Many geospatial professionals often waste excessive time searching online for free elevation data that includes the coverage, accuracy and resolution qualities they seek. Then after squandering time on these datasets, they find the data to be inadequate or requiring significant editing to be usable. Many geospatial professionals are unaware of what’s available commercially. Commercial data that is GIS-ready can save users time and effort and are dollars well-spent. By eliminating data preparation work, users can focus on creating the maps and delivering the answers their organizations need.
GIS was once a technology used only by those with the deepest pockets. Today things have begun to change. In this post we will discuss 3 ways GIS is now more affordable, for big and small organization alike.
Low Cost Web and Mobile GIS Apps
Go back a few years and the cost of Web and mobile GIS apps was sky high; $20,000, $30,000 … And that was just for the application, add ArcGIS server or equivalent to the mix and costs could easily push north of $50,000. Today all that has changed. Web and mobile applications are now easier to build. The emphasis has been on simpler, more intuitive GIS apps. Those built to provide a specific purpose, maybe data collection, map annotation, dashboard or routing. Gone are the days of bloated expensive applications loaded with tools. There are now many free apps available. Esri’s mobile Collector app is one example. In addition many basic application frameworks have been released which can be extended. No more reinventing the wheel. At WebMapSolutions we have been extending our own and others frameworks to simplify and reduce the cost of Web and mobile application development.
Topography plays an important role in the distribution and flux of water and energy within natural landscapes. Increasing quality and resolution of elevation information, new processing methodologies, and expanding GIS capabilities and linkages with water resources models are expected to lead to a heavier reliance on elevation data as a source of topographic and surface drainage information.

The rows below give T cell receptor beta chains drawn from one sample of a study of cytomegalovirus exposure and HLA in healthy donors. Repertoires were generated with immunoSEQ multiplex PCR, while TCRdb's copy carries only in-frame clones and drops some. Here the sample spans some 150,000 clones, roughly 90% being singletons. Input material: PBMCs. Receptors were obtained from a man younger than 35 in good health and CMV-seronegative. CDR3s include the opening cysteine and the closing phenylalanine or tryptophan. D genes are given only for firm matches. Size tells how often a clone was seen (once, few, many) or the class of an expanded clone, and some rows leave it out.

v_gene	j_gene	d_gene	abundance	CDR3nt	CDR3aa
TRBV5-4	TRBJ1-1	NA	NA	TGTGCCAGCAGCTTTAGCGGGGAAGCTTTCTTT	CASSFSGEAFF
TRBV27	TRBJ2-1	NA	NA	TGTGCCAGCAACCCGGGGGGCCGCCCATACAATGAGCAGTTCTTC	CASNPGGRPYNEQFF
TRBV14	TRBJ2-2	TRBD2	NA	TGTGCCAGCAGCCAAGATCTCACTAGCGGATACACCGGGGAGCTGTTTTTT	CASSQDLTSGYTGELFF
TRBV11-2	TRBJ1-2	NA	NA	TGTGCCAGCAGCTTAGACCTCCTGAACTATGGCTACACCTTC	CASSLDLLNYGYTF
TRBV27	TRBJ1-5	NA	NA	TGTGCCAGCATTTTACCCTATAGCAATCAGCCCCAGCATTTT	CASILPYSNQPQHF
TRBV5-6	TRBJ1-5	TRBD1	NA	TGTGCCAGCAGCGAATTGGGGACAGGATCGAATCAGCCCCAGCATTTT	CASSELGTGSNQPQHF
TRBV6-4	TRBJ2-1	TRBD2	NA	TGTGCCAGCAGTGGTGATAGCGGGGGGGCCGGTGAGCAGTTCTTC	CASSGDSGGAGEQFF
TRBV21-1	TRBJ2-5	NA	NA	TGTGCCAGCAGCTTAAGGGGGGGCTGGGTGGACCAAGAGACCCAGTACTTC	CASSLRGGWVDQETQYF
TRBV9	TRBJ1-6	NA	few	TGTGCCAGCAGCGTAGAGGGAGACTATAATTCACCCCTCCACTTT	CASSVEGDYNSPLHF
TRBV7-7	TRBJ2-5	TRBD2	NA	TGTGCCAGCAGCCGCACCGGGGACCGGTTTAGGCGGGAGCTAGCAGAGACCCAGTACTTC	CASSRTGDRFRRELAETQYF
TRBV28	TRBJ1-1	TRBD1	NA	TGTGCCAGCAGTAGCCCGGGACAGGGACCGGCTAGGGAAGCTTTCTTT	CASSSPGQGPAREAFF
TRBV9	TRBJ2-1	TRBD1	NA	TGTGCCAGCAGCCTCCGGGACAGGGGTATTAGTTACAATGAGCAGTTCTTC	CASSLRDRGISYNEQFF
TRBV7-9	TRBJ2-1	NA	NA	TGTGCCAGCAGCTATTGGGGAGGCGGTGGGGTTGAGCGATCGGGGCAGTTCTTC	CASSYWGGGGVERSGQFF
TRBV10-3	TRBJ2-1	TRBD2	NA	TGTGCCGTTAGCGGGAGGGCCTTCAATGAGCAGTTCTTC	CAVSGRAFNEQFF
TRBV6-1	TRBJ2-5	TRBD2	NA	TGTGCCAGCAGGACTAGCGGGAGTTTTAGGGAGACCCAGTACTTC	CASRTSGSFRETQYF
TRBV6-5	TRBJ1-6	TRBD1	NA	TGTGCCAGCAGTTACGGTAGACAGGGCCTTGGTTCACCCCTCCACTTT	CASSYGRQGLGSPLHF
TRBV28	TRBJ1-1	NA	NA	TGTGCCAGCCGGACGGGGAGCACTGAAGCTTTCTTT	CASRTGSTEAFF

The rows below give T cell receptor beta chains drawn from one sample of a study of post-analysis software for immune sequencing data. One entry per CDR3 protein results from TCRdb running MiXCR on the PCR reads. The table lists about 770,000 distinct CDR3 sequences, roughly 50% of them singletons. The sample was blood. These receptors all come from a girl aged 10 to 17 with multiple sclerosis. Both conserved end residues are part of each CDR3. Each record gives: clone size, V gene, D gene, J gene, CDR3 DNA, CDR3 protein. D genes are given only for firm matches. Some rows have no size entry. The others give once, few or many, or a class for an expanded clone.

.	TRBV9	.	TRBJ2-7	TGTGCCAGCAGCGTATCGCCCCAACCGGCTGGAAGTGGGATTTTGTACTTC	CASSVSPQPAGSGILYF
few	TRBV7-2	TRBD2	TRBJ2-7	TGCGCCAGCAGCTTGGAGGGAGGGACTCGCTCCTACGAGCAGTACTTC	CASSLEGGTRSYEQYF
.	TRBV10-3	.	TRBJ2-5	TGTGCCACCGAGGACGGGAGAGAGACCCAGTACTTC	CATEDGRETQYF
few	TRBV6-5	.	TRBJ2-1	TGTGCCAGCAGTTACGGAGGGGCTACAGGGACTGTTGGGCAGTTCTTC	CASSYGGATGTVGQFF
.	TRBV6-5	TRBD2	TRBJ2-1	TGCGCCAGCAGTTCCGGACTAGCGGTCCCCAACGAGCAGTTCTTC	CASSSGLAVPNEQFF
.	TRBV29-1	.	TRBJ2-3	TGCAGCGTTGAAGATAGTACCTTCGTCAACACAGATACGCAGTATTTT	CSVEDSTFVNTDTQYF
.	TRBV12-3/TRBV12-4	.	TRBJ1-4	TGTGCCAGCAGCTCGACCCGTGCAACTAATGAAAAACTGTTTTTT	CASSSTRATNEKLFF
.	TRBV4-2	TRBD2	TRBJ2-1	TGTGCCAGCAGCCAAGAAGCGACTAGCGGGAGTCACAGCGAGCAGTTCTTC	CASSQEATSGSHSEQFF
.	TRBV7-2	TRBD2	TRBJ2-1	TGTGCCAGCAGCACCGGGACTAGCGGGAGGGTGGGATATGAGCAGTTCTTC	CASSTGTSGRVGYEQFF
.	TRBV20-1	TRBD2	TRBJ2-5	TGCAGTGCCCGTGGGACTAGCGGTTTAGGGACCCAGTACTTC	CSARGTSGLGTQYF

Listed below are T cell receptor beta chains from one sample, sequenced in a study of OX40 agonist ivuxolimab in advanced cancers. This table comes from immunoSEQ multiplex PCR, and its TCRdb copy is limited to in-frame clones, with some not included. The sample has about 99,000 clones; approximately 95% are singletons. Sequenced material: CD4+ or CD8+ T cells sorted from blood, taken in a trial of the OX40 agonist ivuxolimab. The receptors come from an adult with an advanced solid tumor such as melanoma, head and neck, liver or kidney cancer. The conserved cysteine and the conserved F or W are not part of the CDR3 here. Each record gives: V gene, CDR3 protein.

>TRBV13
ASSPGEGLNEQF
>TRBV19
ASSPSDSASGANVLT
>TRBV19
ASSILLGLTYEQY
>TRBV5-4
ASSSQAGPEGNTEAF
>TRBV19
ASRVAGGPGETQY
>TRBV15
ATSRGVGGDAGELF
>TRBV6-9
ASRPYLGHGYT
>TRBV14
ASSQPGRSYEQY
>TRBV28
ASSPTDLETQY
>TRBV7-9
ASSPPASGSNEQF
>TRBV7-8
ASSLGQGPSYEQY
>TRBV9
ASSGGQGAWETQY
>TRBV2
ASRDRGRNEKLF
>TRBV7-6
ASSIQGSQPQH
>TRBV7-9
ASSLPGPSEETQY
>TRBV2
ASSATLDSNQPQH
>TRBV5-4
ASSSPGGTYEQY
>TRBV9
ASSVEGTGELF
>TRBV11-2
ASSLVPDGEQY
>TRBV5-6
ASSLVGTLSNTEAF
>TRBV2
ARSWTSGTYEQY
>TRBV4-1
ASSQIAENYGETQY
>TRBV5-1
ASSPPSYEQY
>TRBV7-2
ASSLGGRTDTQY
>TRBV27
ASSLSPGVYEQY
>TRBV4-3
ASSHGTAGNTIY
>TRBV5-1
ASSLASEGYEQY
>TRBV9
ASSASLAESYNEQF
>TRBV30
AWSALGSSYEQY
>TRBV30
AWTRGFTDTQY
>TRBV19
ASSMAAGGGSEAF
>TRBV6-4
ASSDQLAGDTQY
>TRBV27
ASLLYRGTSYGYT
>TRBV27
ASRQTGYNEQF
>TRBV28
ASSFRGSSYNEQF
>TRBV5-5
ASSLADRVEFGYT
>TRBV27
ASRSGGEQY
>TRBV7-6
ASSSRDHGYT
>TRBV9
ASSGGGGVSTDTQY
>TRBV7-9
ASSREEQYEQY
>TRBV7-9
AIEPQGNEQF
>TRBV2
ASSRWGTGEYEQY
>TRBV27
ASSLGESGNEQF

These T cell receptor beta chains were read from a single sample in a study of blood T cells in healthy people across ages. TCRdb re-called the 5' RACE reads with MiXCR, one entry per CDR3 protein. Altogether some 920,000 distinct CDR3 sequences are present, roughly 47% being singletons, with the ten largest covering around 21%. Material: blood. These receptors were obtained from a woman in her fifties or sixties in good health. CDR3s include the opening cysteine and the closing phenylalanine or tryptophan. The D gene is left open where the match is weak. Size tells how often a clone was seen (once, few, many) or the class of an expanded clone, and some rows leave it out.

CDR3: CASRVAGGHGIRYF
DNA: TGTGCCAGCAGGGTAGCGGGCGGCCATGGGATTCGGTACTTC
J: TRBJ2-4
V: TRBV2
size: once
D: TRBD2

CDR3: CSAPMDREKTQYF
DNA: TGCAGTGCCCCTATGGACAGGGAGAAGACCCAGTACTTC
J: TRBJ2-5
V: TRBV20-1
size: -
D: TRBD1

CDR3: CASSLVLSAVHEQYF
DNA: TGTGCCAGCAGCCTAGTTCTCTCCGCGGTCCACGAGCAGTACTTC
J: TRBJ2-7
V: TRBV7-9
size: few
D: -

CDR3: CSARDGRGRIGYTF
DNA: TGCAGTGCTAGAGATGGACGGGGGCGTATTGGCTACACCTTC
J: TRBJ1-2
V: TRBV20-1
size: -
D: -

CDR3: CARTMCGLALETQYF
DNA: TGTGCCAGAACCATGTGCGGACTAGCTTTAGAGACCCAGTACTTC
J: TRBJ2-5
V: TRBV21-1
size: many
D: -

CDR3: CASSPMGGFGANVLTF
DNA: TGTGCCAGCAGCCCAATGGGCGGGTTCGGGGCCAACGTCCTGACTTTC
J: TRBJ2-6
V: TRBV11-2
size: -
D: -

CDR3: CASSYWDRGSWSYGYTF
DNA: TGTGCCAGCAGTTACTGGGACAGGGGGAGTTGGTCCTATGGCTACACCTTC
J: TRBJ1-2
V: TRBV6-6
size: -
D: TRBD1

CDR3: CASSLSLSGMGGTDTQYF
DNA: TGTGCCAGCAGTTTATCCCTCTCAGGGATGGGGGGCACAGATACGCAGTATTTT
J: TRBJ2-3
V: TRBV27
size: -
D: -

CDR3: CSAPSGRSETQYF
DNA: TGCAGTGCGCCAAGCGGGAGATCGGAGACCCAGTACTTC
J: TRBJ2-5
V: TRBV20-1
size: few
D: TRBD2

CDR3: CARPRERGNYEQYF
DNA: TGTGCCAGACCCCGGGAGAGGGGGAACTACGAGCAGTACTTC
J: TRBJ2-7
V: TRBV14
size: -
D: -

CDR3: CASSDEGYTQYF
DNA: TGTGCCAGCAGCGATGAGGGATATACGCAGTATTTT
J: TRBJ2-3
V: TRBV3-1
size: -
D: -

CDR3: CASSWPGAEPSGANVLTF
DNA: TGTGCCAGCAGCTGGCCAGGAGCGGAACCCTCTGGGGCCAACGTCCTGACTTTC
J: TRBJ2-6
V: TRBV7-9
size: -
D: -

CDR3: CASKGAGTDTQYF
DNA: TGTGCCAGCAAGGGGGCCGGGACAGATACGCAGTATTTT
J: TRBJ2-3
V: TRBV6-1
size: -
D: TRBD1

The capabilities and limitations of elevation data for use in watershed management applications include, but are not limited to: elevation data availability; elevation data vertical and horizontal accuracy; quality of the available elevation models to provide topographic and drainage information; requirement of the scale of the modeling of catchment basins; and ability to assess risk associated with flooding. The characterization of elevation data quality and the association between topography and water resources models is related to the grid sample distance (or resolution) and the vertical accuracy of the elevation data used. Moreover, the quality of readily available elevation data, varies from source to source in terms of horizontal resolution and vertical accuracy which are the two important aspects of elevation uncertainty in the modeling with raster GIS. Often times, however, the choice of elevation data (sample elevation data are illustrated below) selected will depend on budget, ability to process and analyze data, the capability to generate the necessary answers needed for a project and the mapping scale of a project (e.g. mapping scales may correspond to 1:5,000 (small village, NEXTMap 5m), 1:10,000 (town; NEXTMap 5m), 1:20,000 (large county ASTER or World 30m), and 1:50,000 (a nation; World 30m or SRTM 90m)). A few examples of elevation GSD and vertical accuracies are presented here.